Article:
The visible effort from Kurbah’s cast and crew has resulted in an intimate film that is generously endowed with compassion. It’s a tribute to the ordinary person and the significance of their little conflicts, joys and sorrows. In a film where everyone seems to know everyone else, Kurbah is not unmindful of the voices that can often go unheard. The quaintness of the small town market at night gently thrumming to the crooner’s melodies is punctured by screams of pain. Everyone hears them. Everyone ignores them or, like Mike and Hep, passes over in silence, letting the screams take centre stage. The disarming simplicity of a small town can often be misleading. Kurbah devotes time to exploring it and the tragic consequences it can have. Mike and the audience will soon discover that he cannot save everyone. More importantly, they’d discover that one doesn’t need to be a saint to help without expecting anything in return. It’s simply the decent thing to do.
Iewduh is at its weakest when it tries to force humour into its narrative. It belies the bittersweet nature of its story that provides ample room for laughter in and of itself. The organicity of the narrative goes momentarily awry for a bit as well. The tragic incident that forms the most shocking moment of the film injects a sense of urgency to the story that is never followed up with aplomb. It upsets the apple cart which seems to come back into position too easily, thereby distracting from its disarming intimacy. We’ve become too close to these characters by then not to notice the strange changes in their behaviour. But the ending more than makes up for the few lapses in concentration the film is guilty of. It is heartwarming, quietly distilled and finely lodged into the heart of Iewduh.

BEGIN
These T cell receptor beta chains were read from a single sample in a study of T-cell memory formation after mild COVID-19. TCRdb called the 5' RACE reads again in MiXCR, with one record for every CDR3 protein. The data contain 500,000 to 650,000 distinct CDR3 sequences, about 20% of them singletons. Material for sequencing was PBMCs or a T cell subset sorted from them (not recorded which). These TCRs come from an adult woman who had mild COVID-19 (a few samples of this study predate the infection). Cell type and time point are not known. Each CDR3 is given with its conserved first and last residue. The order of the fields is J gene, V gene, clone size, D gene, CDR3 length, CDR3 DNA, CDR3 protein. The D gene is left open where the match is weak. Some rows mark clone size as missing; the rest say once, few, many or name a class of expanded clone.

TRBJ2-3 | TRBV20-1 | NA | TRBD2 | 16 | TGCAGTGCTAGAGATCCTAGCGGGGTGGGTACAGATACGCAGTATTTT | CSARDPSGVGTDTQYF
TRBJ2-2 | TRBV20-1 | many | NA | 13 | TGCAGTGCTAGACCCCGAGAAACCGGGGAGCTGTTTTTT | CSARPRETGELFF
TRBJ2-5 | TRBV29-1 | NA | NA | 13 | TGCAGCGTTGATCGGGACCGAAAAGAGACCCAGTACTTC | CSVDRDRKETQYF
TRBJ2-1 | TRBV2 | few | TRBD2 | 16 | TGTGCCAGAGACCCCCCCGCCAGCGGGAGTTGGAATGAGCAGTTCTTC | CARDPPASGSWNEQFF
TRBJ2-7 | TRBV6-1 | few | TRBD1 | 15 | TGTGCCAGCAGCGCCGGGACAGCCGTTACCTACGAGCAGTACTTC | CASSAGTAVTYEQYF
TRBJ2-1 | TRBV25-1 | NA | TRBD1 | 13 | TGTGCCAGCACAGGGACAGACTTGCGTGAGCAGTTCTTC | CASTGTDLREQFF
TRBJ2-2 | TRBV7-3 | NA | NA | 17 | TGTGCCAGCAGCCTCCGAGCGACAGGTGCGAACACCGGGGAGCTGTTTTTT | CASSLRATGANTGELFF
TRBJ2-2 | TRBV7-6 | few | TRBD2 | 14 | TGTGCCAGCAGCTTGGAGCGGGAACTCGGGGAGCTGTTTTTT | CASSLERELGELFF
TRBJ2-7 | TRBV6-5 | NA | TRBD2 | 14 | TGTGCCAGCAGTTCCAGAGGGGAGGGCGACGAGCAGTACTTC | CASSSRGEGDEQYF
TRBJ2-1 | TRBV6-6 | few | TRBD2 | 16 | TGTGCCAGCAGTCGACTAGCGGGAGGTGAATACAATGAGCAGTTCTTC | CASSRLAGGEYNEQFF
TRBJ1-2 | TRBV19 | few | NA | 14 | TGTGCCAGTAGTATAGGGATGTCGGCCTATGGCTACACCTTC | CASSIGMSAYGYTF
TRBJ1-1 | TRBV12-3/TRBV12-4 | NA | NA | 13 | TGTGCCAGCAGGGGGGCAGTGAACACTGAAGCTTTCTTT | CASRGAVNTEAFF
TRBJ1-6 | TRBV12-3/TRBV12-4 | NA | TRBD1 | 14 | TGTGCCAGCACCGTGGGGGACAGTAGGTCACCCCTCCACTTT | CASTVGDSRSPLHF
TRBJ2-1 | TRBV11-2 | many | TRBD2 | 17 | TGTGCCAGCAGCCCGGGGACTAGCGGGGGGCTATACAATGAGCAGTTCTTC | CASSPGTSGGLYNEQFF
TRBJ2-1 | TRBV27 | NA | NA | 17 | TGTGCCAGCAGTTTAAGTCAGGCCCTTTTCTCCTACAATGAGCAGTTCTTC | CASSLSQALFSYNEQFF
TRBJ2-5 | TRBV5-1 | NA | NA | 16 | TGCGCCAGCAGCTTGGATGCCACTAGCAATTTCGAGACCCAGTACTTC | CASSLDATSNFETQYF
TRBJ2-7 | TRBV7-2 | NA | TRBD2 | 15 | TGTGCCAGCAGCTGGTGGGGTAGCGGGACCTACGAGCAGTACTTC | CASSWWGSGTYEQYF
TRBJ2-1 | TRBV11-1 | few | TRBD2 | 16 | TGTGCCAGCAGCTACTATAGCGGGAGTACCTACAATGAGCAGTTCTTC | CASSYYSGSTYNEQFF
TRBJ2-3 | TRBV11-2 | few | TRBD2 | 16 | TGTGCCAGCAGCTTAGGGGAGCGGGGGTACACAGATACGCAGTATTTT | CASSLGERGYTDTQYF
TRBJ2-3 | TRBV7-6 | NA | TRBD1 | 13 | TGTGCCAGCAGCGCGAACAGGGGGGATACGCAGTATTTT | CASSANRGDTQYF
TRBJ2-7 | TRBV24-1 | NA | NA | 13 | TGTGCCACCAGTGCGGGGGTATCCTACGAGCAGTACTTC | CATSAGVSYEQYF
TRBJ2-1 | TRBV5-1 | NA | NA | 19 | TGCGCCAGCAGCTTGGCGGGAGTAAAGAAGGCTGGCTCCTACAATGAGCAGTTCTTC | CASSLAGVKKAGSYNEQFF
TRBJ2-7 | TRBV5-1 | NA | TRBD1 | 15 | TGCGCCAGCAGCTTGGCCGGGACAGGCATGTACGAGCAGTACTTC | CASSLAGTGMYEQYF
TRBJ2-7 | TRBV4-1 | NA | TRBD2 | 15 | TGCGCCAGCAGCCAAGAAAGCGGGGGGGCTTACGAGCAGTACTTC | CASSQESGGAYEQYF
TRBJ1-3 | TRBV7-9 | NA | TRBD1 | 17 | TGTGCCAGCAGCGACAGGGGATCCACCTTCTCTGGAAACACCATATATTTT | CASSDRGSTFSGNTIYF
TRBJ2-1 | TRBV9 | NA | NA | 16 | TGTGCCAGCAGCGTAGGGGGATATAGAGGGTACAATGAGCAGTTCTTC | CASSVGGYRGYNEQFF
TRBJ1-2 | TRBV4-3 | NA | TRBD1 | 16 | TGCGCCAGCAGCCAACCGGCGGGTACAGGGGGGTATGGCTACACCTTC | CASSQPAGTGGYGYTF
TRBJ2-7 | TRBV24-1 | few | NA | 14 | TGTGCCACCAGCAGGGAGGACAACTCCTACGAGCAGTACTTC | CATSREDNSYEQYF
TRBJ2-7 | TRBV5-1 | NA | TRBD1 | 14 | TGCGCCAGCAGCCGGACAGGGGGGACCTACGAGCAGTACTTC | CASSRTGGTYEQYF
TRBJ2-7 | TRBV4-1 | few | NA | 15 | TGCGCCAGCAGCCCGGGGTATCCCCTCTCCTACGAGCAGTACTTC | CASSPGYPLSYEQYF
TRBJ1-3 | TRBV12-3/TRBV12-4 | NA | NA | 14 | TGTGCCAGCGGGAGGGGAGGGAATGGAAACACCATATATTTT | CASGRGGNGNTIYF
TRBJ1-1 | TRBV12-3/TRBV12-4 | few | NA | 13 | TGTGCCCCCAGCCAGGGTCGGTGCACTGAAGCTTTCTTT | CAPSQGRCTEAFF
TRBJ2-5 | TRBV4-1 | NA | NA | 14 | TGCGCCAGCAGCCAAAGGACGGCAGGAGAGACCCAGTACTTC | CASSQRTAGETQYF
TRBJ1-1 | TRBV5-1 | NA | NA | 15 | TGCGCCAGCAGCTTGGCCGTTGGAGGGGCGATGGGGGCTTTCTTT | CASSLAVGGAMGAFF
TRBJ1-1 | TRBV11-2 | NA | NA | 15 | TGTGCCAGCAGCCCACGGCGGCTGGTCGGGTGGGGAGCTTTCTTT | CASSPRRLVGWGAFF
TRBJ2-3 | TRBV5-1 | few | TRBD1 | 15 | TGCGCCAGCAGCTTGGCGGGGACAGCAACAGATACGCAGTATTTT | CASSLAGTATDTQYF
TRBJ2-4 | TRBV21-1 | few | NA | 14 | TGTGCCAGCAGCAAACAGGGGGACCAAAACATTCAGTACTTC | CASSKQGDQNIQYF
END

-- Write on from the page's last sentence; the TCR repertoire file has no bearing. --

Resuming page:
Kurbah believes that his film is about a person who has found a purpose in life. “If you know your life is important and you know your goal is a positive one you can suffer through almost any defeats without giving up or quitting,” he says. Mike is indeed the soul of the film, the one who brings it all together, the one who listens to everyone and empathises with them. He is a person you can trust. And he certainly lives up to Kurbah’s trust, charming us into spending one and a half hours with a cast of characters whom we’d expect to run into whenever we visit his beloved market. During its best moments, Iewduh will make you want to believe that you already have.